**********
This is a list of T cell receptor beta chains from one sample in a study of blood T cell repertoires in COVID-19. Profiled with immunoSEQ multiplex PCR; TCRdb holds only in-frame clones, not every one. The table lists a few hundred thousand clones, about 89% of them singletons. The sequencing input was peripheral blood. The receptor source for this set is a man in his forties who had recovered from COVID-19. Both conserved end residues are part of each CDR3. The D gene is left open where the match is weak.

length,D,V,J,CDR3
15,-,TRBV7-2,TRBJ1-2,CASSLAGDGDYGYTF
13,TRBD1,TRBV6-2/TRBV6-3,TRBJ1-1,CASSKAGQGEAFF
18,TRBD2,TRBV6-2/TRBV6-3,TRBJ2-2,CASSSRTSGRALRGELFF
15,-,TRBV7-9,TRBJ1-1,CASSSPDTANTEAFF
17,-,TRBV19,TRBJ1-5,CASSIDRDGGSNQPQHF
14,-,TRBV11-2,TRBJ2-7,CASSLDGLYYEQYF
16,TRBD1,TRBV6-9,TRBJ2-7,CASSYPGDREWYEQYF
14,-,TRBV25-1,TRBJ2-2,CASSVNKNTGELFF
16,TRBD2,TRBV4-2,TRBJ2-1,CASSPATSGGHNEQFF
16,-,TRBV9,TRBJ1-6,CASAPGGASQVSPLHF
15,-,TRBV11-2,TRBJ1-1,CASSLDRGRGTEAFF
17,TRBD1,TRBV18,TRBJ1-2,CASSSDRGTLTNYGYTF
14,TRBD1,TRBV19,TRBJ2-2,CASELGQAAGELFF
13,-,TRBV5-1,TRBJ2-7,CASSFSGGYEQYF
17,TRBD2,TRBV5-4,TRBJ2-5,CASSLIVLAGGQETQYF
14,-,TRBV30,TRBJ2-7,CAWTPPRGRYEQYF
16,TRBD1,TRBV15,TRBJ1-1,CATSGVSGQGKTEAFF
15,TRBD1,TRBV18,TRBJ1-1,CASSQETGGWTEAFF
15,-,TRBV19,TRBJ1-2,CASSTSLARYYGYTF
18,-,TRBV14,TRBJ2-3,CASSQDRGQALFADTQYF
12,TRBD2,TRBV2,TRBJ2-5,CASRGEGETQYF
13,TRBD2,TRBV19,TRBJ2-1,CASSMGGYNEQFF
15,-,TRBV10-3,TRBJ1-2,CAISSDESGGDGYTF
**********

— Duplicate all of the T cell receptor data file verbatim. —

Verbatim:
This is a list of T cell receptor beta chains from one sample in a study of blood T cell repertoires in COVID-19. Profiled with immunoSEQ multiplex PCR; TCRdb holds only in-frame clones, not every one. The table lists a few hundred thousand clones, about 89% of them singletons. The sequencing input was peripheral blood. The receptor source for this set is a man in his forties who had recovered from COVID-19. Both conserved end residues are part of each CDR3. The D gene is left open where the match is weak.

length,D,V,J,CDR3
15,-,TRBV7-2,TRBJ1-2,CASSLAGDGDYGYTF
13,TRBD1,TRBV6-2/TRBV6-3,TRBJ1-1,CASSKAGQGEAFF
18,TRBD2,TRBV6-2/TRBV6-3,TRBJ2-2,CASSSRTSGRALRGELFF
15,-,TRBV7-9,TRBJ1-1,CASSSPDTANTEAFF
17,-,TRBV19,TRBJ1-5,CASSIDRDGGSNQPQHF
14,-,TRBV11-2,TRBJ2-7,CASSLDGLYYEQYF
16,TRBD1,TRBV6-9,TRBJ2-7,CASSYPGDREWYEQYF
14,-,TRBV25-1,TRBJ2-2,CASSVNKNTGELFF
16,TRBD2,TRBV4-2,TRBJ2-1,CASSPATSGGHNEQFF
16,-,TRBV9,TRBJ1-6,CASAPGGASQVSPLHF
15,-,TRBV11-2,TRBJ1-1,CASSLDRGRGTEAFF
17,TRBD1,TRBV18,TRBJ1-2,CASSSDRGTLTNYGYTF
14,TRBD1,TRBV19,TRBJ2-2,CASELGQAAGELFF
13,-,TRBV5-1,TRBJ2-7,CASSFSGGYEQYF
17,TRBD2,TRBV5-4,TRBJ2-5,CASSLIVLAGGQETQYF
14,-,TRBV30,TRBJ2-7,CAWTPPRGRYEQYF
16,TRBD1,TRBV15,TRBJ1-1,CATSGVSGQGKTEAFF
15,TRBD1,TRBV18,TRBJ1-1,CASSQETGGWTEAFF
15,-,TRBV19,TRBJ1-2,CASSTSLARYYGYTF
18,-,TRBV14,TRBJ2-3,CASSQDRGQALFADTQYF
12,TRBD2,TRBV2,TRBJ2-5,CASRGEGETQYF
13,TRBD2,TRBV19,TRBJ2-1,CASSMGGYNEQFF
15,-,TRBV10-3,TRBJ1-2,CAISSDESGGDGYTF